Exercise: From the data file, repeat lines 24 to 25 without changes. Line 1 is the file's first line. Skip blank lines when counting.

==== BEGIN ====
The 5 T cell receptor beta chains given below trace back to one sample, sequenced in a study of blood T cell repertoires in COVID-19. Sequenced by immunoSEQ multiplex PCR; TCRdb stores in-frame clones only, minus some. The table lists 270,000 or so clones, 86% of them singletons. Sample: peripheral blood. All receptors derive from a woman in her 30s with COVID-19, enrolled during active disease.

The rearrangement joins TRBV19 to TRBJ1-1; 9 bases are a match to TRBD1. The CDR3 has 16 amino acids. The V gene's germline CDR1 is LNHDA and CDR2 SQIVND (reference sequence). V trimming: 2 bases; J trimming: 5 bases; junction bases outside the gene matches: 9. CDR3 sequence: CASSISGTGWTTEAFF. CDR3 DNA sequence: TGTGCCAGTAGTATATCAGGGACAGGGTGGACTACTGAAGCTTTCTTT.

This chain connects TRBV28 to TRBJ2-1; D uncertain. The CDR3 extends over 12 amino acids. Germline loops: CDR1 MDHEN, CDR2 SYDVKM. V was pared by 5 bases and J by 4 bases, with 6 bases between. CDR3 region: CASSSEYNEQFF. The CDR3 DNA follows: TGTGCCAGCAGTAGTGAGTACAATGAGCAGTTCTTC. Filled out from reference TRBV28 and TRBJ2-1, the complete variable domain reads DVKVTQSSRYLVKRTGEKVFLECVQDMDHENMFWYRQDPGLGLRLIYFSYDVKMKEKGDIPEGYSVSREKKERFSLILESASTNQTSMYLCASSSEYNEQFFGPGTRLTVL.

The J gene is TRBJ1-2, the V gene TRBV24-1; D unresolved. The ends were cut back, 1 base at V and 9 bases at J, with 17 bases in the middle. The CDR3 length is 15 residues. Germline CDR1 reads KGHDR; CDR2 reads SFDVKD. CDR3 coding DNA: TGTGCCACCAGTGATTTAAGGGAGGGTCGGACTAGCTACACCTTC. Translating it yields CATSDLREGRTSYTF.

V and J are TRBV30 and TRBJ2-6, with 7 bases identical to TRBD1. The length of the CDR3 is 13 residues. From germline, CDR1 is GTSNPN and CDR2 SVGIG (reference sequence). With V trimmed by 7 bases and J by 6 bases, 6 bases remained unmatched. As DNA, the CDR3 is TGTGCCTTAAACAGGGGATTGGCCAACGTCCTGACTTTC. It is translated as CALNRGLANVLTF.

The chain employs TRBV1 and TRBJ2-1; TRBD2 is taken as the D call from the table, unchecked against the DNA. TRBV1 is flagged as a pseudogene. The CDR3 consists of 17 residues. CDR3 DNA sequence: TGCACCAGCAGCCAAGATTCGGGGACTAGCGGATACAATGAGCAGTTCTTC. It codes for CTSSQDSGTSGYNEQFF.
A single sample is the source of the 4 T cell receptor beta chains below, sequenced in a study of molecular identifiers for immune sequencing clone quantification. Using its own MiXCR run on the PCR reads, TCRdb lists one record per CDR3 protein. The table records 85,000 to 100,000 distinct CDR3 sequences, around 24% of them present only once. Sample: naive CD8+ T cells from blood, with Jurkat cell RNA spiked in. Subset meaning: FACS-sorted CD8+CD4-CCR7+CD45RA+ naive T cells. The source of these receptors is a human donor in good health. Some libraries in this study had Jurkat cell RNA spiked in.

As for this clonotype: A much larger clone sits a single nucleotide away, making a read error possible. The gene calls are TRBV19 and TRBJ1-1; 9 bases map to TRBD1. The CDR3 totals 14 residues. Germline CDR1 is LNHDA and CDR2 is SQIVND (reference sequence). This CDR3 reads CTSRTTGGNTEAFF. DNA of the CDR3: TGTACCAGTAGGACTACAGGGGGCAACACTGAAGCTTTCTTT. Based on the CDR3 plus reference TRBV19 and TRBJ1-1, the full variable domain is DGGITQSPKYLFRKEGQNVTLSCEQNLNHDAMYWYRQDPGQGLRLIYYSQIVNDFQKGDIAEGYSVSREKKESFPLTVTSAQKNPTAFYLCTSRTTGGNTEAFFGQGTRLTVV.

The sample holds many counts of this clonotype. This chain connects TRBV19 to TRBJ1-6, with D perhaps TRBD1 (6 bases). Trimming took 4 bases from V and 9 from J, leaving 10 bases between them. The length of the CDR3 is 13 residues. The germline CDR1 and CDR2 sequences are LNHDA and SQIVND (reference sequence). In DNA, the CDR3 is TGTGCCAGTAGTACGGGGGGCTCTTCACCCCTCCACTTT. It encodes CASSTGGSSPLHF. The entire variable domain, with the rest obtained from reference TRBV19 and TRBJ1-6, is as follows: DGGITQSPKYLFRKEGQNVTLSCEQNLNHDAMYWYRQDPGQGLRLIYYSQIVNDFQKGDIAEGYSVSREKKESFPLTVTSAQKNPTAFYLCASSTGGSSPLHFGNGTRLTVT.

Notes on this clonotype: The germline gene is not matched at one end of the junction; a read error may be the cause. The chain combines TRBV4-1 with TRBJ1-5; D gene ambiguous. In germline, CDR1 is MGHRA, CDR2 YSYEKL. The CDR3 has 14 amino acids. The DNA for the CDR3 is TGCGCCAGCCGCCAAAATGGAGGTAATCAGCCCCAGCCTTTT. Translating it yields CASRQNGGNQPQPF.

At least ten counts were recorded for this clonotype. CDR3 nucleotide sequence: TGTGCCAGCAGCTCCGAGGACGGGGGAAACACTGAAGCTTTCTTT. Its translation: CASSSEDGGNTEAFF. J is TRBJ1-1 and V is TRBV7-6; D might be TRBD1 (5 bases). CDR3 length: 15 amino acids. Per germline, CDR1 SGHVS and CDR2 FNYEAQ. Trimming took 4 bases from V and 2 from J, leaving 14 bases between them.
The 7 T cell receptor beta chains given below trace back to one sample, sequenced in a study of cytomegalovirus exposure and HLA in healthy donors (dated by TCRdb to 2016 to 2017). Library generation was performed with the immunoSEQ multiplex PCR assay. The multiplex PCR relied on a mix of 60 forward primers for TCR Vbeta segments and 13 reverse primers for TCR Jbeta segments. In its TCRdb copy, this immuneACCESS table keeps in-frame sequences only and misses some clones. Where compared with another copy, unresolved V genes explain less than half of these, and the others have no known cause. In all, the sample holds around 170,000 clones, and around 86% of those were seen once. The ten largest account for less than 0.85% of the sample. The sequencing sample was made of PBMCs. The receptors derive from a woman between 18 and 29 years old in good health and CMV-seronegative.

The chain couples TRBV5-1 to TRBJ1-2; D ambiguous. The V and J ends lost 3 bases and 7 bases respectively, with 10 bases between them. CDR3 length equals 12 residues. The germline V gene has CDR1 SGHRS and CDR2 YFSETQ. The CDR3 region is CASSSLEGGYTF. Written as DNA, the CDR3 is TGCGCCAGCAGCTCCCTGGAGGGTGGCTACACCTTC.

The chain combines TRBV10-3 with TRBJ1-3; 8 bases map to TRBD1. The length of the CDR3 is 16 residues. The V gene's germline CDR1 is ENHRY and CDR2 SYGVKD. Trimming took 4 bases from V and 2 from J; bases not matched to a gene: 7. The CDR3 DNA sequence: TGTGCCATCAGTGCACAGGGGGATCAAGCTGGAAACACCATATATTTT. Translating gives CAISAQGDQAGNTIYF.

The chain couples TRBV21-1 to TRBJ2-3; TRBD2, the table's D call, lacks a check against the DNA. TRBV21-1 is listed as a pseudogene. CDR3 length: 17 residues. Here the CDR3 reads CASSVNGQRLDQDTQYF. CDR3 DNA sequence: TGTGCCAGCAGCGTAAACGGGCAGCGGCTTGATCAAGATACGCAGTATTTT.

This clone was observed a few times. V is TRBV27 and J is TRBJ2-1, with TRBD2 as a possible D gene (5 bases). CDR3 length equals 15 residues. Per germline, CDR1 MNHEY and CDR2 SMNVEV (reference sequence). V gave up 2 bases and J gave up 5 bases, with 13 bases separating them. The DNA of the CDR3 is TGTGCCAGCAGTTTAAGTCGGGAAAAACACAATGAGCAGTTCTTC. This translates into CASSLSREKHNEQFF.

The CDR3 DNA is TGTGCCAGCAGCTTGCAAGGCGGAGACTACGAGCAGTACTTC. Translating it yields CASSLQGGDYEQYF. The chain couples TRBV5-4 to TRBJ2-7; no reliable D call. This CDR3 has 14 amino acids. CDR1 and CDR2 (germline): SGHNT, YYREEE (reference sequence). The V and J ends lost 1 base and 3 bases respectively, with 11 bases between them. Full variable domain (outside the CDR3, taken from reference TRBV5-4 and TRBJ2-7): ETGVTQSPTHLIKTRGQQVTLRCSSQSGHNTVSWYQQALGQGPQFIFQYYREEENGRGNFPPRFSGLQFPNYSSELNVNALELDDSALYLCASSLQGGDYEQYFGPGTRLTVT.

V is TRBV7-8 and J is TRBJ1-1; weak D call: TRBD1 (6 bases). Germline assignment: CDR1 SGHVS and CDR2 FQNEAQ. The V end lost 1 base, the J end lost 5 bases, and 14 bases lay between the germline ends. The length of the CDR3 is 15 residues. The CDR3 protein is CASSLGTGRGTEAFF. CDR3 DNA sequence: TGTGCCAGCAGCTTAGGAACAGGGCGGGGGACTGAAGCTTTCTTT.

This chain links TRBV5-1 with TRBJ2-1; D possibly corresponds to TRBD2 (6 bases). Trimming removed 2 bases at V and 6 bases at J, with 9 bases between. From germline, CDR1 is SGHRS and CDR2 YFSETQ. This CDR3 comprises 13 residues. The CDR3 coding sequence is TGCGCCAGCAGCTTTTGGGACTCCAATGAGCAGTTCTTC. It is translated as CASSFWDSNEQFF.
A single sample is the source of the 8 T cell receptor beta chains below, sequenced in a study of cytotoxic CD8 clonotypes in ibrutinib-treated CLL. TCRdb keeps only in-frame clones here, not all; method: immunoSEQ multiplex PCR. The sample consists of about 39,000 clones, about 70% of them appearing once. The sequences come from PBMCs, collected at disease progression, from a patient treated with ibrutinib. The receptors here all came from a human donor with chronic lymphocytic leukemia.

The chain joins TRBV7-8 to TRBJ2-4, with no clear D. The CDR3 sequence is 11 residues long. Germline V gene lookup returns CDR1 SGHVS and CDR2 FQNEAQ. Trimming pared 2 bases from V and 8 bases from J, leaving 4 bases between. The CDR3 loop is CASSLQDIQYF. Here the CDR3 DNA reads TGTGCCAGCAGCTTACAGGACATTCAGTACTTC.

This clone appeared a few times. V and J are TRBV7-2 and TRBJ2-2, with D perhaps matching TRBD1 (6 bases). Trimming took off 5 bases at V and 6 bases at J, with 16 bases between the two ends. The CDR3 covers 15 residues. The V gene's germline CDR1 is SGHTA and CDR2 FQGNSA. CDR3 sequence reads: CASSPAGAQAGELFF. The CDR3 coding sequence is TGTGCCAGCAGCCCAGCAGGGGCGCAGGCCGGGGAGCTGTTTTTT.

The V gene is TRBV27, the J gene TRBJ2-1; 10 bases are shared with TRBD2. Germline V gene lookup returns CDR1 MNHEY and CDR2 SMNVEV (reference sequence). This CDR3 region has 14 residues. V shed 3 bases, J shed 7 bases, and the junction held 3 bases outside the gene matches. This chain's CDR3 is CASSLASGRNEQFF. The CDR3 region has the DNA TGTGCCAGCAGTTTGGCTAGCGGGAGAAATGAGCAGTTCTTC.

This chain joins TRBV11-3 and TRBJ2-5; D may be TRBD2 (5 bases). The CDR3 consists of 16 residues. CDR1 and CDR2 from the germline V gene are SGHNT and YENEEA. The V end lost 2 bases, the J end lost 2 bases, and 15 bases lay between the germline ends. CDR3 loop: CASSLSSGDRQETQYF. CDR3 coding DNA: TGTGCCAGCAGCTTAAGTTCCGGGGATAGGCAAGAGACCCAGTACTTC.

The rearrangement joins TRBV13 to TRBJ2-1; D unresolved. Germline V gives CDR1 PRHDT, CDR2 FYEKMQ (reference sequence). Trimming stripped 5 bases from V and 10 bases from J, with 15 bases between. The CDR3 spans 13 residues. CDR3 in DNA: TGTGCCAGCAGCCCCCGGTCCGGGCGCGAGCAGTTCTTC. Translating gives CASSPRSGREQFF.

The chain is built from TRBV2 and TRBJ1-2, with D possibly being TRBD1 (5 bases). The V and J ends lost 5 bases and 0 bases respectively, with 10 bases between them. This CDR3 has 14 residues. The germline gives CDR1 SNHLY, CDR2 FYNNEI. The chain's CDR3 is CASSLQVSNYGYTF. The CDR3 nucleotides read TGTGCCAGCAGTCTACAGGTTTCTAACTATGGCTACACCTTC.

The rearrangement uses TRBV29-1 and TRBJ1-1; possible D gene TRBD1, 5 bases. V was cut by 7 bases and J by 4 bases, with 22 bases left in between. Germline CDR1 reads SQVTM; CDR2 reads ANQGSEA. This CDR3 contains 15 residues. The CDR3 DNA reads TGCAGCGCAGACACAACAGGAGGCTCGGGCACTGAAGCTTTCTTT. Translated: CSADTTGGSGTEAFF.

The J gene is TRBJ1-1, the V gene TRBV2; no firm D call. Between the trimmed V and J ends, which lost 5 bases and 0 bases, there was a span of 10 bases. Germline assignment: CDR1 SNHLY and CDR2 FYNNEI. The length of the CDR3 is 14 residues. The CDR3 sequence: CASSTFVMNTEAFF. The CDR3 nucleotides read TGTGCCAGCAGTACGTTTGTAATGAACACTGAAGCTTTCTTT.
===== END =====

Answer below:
This chain joins TRBV11-3 and TRBJ2-5; D may be TRBD2 (5 bases). The CDR3 consists of 16 residues. CDR1 and CDR2 from the germline V gene are SGHNT and YENEEA. The V end lost 2 bases, the J end lost 2 bases, and 15 bases lay between the germline ends. CDR3 loop: CASSLSSGDRQETQYF. CDR3 coding DNA: TGTGCCAGCAGCTTAAGTTCCGGGGATAGGCAAGAGACCCAGTACTTC.

The rearrangement joins TRBV13 to TRBJ2-1; D unresolved. Germline V gives CDR1 PRHDT, CDR2 FYEKMQ (reference sequence). Trimming stripped 5 bases from V and 10 bases from J, with 15 bases between. The CDR3 spans 13 residues. CDR3 in DNA: TGTGCCAGCAGCCCCCGGTCCGGGCGCGAGCAGTTCTTC. Translating gives CASSPRSGREQFF.